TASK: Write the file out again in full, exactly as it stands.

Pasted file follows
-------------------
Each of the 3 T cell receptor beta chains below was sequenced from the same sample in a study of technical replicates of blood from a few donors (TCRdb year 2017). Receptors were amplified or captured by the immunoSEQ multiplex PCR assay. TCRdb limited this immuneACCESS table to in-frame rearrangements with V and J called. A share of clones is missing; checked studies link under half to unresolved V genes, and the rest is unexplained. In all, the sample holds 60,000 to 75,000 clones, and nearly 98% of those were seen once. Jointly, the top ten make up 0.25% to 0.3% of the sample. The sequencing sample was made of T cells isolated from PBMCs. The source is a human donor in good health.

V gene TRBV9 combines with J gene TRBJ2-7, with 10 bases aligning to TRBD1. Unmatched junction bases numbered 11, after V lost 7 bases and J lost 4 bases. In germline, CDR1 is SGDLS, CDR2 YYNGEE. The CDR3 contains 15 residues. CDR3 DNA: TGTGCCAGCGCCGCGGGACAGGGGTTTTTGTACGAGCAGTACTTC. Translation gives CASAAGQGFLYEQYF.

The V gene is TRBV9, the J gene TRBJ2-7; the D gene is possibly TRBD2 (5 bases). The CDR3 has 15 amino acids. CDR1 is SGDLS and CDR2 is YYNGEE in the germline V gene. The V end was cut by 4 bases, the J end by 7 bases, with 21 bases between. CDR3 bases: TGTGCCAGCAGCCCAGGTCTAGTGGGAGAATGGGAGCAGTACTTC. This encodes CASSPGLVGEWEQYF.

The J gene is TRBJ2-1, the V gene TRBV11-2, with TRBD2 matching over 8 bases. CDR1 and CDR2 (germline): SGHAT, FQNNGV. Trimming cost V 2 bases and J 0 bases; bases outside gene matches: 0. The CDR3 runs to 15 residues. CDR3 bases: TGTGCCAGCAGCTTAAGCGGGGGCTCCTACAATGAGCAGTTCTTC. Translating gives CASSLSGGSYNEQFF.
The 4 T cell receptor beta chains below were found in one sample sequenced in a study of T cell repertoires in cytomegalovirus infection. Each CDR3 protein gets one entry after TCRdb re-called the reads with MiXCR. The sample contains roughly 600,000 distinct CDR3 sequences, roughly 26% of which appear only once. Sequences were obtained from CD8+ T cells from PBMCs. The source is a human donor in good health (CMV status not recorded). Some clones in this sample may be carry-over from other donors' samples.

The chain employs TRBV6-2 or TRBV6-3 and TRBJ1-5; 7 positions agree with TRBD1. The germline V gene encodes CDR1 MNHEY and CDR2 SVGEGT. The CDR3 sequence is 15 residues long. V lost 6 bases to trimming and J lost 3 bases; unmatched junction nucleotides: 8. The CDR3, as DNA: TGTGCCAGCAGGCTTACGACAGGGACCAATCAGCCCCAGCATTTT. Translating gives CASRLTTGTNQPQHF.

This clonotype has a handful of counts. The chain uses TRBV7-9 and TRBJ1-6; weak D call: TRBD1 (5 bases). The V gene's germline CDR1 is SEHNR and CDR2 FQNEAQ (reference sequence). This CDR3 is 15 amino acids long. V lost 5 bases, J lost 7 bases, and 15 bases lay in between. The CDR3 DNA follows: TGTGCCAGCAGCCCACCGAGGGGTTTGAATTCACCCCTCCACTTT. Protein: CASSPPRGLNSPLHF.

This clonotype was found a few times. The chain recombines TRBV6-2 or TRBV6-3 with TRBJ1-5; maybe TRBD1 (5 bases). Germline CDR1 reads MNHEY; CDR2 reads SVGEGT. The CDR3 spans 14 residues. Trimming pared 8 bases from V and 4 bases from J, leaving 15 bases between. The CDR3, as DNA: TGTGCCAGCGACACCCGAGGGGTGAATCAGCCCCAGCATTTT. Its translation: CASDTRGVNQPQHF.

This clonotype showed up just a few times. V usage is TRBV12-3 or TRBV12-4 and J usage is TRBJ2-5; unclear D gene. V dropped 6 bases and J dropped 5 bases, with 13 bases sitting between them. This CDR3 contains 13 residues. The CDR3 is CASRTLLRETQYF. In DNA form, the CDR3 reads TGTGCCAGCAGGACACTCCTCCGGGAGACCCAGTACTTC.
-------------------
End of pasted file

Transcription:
Each of the 3 T cell receptor beta chains below was sequenced from the same sample in a study of technical replicates of blood from a few donors (TCRdb year 2017). Receptors were amplified or captured by the immunoSEQ multiplex PCR assay. TCRdb limited this immuneACCESS table to in-frame rearrangements with V and J called. A share of clones is missing; checked studies link under half to unresolved V genes, and the rest is unexplained. In all, the sample holds 60,000 to 75,000 clones, and nearly 98% of those were seen once. Jointly, the top ten make up 0.25% to 0.3% of the sample. The sequencing sample was made of T cells isolated from PBMCs. The source is a human donor in good health.

V gene TRBV9 combines with J gene TRBJ2-7, with 10 bases aligning to TRBD1. Unmatched junction bases numbered 11, after V lost 7 bases and J lost 4 bases. In germline, CDR1 is SGDLS, CDR2 YYNGEE. The CDR3 contains 15 residues. CDR3 DNA: TGTGCCAGCGCCGCGGGACAGGGGTTTTTGTACGAGCAGTACTTC. Translation gives CASAAGQGFLYEQYF.

The V gene is TRBV9, the J gene TRBJ2-7; the D gene is possibly TRBD2 (5 bases). The CDR3 has 15 amino acids. CDR1 is SGDLS and CDR2 is YYNGEE in the germline V gene. The V end was cut by 4 bases, the J end by 7 bases, with 21 bases between. CDR3 bases: TGTGCCAGCAGCCCAGGTCTAGTGGGAGAATGGGAGCAGTACTTC. This encodes CASSPGLVGEWEQYF.

The J gene is TRBJ2-1, the V gene TRBV11-2, with TRBD2 matching over 8 bases. CDR1 and CDR2 (germline): SGHAT, FQNNGV. Trimming cost V 2 bases and J 0 bases; bases outside gene matches: 0. The CDR3 runs to 15 residues. CDR3 bases: TGTGCCAGCAGCTTAAGCGGGGGCTCCTACAATGAGCAGTTCTTC. Translating gives CASSLSGGSYNEQFF.
The 4 T cell receptor beta chains below were found in one sample sequenced in a study of T cell repertoires in cytomegalovirus infection. Each CDR3 protein gets one entry after TCRdb re-called the reads with MiXCR. The sample contains roughly 600,000 distinct CDR3 sequences, roughly 26% of which appear only once. Sequences were obtained from CD8+ T cells from PBMCs. The source is a human donor in good health (CMV status not recorded). Some clones in this sample may be carry-over from other donors' samples.

The chain employs TRBV6-2 or TRBV6-3 and TRBJ1-5; 7 positions agree with TRBD1. The germline V gene encodes CDR1 MNHEY and CDR2 SVGEGT. The CDR3 sequence is 15 residues long. V lost 6 bases to trimming and J lost 3 bases; unmatched junction nucleotides: 8. The CDR3, as DNA: TGTGCCAGCAGGCTTACGACAGGGACCAATCAGCCCCAGCATTTT. Translating gives CASRLTTGTNQPQHF.

This clonotype has a handful of counts. The chain uses TRBV7-9 and TRBJ1-6; weak D call: TRBD1 (5 bases). The V gene's germline CDR1 is SEHNR and CDR2 FQNEAQ (reference sequence). This CDR3 is 15 amino acids long. V lost 5 bases, J lost 7 bases, and 15 bases lay in between. The CDR3 DNA follows: TGTGCCAGCAGCCCACCGAGGGGTTTGAATTCACCCCTCCACTTT. Protein: CASSPPRGLNSPLHF.

This clonotype was found a few times. The chain recombines TRBV6-2 or TRBV6-3 with TRBJ1-5; maybe TRBD1 (5 bases). Germline CDR1 reads MNHEY; CDR2 reads SVGEGT. The CDR3 spans 14 residues. Trimming pared 8 bases from V and 4 bases from J, leaving 15 bases between. The CDR3, as DNA: TGTGCCAGCGACACCCGAGGGGTGAATCAGCCCCAGCATTTT. Its translation: CASDTRGVNQPQHF.

This clonotype showed up just a few times. V usage is TRBV12-3 or TRBV12-4 and J usage is TRBJ2-5; unclear D gene. V dropped 6 bases and J dropped 5 bases, with 13 bases sitting between them. This CDR3 contains 13 residues. The CDR3 is CASRTLLRETQYF. In DNA form, the CDR3 reads TGTGCCAGCAGGACACTCCTCCGGGAGACCCAGTACTTC.